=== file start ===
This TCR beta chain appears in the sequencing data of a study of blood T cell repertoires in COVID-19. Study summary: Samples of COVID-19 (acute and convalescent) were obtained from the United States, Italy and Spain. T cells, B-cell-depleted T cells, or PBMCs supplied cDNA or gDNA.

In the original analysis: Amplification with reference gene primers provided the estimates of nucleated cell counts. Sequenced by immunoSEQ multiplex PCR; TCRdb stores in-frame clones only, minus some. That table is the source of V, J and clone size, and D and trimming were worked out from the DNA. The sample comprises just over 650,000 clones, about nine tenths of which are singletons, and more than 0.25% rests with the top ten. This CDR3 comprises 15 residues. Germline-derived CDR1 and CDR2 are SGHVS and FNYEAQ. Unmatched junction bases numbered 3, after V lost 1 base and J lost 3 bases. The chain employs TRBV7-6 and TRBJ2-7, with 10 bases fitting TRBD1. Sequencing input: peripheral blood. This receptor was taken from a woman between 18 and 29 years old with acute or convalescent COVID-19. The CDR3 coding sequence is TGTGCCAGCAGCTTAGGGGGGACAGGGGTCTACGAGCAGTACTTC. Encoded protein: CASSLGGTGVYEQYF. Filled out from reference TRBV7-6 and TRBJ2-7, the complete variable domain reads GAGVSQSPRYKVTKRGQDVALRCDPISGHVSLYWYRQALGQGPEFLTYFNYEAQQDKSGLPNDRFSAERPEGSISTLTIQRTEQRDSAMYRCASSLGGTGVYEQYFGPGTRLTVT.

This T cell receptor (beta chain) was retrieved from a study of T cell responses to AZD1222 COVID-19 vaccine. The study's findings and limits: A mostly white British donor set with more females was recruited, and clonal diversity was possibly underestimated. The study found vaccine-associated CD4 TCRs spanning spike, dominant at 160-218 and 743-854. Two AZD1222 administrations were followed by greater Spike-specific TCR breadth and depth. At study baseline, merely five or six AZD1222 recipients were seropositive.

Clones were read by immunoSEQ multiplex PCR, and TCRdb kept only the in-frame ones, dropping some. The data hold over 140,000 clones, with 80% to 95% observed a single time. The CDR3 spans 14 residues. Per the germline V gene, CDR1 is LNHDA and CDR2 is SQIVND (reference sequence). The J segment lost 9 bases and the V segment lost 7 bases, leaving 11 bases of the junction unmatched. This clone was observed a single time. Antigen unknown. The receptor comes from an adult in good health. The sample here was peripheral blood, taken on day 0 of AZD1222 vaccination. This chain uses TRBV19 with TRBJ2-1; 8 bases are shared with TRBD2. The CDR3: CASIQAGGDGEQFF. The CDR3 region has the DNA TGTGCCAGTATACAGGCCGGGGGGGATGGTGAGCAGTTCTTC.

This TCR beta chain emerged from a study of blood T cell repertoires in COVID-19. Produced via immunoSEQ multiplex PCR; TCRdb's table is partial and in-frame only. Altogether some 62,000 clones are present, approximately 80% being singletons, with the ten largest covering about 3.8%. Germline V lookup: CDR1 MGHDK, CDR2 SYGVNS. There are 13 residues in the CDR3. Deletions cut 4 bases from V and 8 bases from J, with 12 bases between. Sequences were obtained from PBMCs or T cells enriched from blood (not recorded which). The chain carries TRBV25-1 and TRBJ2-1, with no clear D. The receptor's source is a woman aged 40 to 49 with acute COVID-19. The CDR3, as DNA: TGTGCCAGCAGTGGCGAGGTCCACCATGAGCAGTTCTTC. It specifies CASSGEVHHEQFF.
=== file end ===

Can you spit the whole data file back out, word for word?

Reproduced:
This TCR beta chain appears in the sequencing data of a study of blood T cell repertoires in COVID-19. Study summary: Samples of COVID-19 (acute and convalescent) were obtained from the United States, Italy and Spain. T cells, B-cell-depleted T cells, or PBMCs supplied cDNA or gDNA.

In the original analysis: Amplification with reference gene primers provided the estimates of nucleated cell counts. Sequenced by immunoSEQ multiplex PCR; TCRdb stores in-frame clones only, minus some. That table is the source of V, J and clone size, and D and trimming were worked out from the DNA. The sample comprises just over 650,000 clones, about nine tenths of which are singletons, and more than 0.25% rests with the top ten. This CDR3 comprises 15 residues. Germline-derived CDR1 and CDR2 are SGHVS and FNYEAQ. Unmatched junction bases numbered 3, after V lost 1 base and J lost 3 bases. The chain employs TRBV7-6 and TRBJ2-7, with 10 bases fitting TRBD1. Sequencing input: peripheral blood. This receptor was taken from a woman between 18 and 29 years old with acute or convalescent COVID-19. The CDR3 coding sequence is TGTGCCAGCAGCTTAGGGGGGACAGGGGTCTACGAGCAGTACTTC. Encoded protein: CASSLGGTGVYEQYF. Filled out from reference TRBV7-6 and TRBJ2-7, the complete variable domain reads GAGVSQSPRYKVTKRGQDVALRCDPISGHVSLYWYRQALGQGPEFLTYFNYEAQQDKSGLPNDRFSAERPEGSISTLTIQRTEQRDSAMYRCASSLGGTGVYEQYFGPGTRLTVT.

This T cell receptor (beta chain) was retrieved from a study of T cell responses to AZD1222 COVID-19 vaccine. The study's findings and limits: A mostly white British donor set with more females was recruited, and clonal diversity was possibly underestimated. The study found vaccine-associated CD4 TCRs spanning spike, dominant at 160-218 and 743-854. Two AZD1222 administrations were followed by greater Spike-specific TCR breadth and depth. At study baseline, merely five or six AZD1222 recipients were seropositive.

Clones were read by immunoSEQ multiplex PCR, and TCRdb kept only the in-frame ones, dropping some. The data hold over 140,000 clones, with 80% to 95% observed a single time. The CDR3 spans 14 residues. Per the germline V gene, CDR1 is LNHDA and CDR2 is SQIVND (reference sequence). The J segment lost 9 bases and the V segment lost 7 bases, leaving 11 bases of the junction unmatched. This clone was observed a single time. Antigen unknown. The receptor comes from an adult in good health. The sample here was peripheral blood, taken on day 0 of AZD1222 vaccination. This chain uses TRBV19 with TRBJ2-1; 8 bases are shared with TRBD2. The CDR3: CASIQAGGDGEQFF. The CDR3 region has the DNA TGTGCCAGTATACAGGCCGGGGGGGATGGTGAGCAGTTCTTC.

This TCR beta chain emerged from a study of blood T cell repertoires in COVID-19. Produced via immunoSEQ multiplex PCR; TCRdb's table is partial and in-frame only. Altogether some 62,000 clones are present, approximately 80% being singletons, with the ten largest covering about 3.8%. Germline V lookup: CDR1 MGHDK, CDR2 SYGVNS. There are 13 residues in the CDR3. Deletions cut 4 bases from V and 8 bases from J, with 12 bases between. Sequences were obtained from PBMCs or T cells enriched from blood (not recorded which). The chain carries TRBV25-1 and TRBJ2-1, with no clear D. The receptor's source is a woman aged 40 to 49 with acute COVID-19. The CDR3, as DNA: TGTGCCAGCAGTGGCGAGGTCCACCATGAGCAGTTCTTC. It specifies CASSGEVHHEQFF.